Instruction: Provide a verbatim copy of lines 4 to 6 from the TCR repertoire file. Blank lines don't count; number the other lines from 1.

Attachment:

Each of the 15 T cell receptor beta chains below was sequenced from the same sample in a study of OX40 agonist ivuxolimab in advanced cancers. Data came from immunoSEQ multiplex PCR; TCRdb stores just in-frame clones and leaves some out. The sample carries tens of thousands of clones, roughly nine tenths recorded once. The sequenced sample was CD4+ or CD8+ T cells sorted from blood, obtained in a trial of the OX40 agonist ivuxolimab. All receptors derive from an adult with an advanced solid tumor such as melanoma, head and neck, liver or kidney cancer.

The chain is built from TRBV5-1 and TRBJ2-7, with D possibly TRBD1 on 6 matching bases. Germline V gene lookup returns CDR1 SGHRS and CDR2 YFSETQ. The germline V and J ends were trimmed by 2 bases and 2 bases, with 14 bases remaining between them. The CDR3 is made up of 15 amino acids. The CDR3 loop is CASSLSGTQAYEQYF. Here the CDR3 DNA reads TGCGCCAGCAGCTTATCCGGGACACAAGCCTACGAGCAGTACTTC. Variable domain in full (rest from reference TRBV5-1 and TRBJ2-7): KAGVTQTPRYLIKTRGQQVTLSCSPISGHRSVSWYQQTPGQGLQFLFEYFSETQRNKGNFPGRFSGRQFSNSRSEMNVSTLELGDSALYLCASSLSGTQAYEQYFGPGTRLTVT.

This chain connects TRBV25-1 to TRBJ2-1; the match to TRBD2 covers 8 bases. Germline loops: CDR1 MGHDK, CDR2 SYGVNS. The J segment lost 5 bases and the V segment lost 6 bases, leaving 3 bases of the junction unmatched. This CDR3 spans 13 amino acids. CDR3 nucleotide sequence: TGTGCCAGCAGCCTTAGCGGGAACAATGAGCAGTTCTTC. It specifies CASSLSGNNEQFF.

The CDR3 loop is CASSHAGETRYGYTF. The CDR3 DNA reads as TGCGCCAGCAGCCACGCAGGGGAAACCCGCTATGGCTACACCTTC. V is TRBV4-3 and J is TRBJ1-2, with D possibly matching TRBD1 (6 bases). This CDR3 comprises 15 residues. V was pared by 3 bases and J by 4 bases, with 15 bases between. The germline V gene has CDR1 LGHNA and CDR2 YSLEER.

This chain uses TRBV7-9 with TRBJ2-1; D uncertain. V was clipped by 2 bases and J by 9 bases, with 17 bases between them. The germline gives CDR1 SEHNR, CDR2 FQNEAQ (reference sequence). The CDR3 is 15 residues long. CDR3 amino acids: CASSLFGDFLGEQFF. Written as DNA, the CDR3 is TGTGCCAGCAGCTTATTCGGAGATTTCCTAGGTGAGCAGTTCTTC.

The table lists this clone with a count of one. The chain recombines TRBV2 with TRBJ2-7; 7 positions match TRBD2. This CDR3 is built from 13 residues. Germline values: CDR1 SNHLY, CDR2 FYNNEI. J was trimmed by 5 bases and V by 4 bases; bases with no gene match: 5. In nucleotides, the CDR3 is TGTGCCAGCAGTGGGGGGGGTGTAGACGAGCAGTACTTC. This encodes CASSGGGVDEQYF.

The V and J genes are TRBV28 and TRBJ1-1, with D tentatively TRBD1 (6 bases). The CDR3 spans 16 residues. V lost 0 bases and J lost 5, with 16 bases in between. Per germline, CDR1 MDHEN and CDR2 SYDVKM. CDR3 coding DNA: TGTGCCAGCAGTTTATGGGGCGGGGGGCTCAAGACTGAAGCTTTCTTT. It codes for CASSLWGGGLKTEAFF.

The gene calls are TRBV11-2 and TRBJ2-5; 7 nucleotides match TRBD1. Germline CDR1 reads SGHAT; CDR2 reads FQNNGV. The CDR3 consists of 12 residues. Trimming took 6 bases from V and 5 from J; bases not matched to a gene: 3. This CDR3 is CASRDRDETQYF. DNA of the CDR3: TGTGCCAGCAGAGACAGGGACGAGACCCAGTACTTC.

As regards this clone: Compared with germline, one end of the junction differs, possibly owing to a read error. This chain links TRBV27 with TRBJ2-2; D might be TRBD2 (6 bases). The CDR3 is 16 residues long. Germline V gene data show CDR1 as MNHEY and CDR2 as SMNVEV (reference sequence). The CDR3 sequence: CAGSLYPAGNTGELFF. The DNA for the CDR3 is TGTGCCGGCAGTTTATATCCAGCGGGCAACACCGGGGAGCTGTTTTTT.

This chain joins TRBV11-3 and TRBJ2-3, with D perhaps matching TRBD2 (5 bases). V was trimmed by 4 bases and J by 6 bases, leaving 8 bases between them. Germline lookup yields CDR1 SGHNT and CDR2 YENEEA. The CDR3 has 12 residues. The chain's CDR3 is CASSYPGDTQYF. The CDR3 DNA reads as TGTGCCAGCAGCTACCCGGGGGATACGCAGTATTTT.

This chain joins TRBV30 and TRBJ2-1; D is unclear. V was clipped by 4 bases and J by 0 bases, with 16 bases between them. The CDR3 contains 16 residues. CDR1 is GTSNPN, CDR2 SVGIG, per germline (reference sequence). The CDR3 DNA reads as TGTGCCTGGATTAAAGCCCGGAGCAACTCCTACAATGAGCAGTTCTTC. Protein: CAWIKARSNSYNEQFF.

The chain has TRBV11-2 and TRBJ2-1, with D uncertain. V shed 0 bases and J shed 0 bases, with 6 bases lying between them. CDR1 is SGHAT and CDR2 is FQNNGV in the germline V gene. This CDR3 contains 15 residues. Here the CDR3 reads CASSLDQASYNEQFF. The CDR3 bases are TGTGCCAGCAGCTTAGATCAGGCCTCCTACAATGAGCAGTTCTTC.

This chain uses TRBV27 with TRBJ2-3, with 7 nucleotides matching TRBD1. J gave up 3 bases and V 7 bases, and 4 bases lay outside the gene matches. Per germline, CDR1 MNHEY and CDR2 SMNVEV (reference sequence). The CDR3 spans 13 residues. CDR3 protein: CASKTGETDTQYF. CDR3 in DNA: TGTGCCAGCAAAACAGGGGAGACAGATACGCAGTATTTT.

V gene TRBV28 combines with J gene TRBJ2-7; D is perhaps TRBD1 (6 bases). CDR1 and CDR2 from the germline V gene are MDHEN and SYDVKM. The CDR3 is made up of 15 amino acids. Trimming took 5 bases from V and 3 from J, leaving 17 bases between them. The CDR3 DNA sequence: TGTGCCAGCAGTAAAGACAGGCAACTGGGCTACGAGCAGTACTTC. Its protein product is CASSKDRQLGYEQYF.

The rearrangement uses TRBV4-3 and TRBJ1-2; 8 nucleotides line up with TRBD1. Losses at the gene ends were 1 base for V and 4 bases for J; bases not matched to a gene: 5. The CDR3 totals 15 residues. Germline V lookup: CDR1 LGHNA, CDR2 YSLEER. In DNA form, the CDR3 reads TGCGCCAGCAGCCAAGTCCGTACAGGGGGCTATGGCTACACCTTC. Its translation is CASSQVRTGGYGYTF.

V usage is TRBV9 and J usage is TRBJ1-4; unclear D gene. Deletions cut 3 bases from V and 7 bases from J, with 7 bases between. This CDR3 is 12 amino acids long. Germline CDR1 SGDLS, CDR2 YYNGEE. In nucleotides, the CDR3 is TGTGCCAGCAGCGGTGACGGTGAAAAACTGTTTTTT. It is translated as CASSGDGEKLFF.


The CDR3 loop is CASSHAGETRYGYTF. The CDR3 DNA reads as TGCGCCAGCAGCCACGCAGGGGAAACCCGCTATGGCTACACCTTC. V is TRBV4-3 and J is TRBJ1-2, with D possibly matching TRBD1 (6 bases). This CDR3 comprises 15 residues. V was pared by 3 bases and J by 4 bases, with 15 bases between. The germline V gene has CDR1 LGHNA and CDR2 YSLEER.

This chain uses TRBV7-9 with TRBJ2-1; D uncertain. V was clipped by 2 bases and J by 9 bases, with 17 bases between them. The germline gives CDR1 SEHNR, CDR2 FQNEAQ (reference sequence). The CDR3 is 15 residues long. CDR3 amino acids: CASSLFGDFLGEQFF. Written as DNA, the CDR3 is TGTGCCAGCAGCTTATTCGGAGATTTCCTAGGTGAGCAGTTCTTC.

The table lists this clone with a count of one. The chain recombines TRBV2 with TRBJ2-7; 7 positions match TRBD2. This CDR3 is built from 13 residues. Germline values: CDR1 SNHLY, CDR2 FYNNEI. J was trimmed by 5 bases and V by 4 bases; bases with no gene match: 5. In nucleotides, the CDR3 is TGTGCCAGCAGTGGGGGGGGTGTAGACGAGCAGTACTTC. This encodes CASSGGGVDEQYF.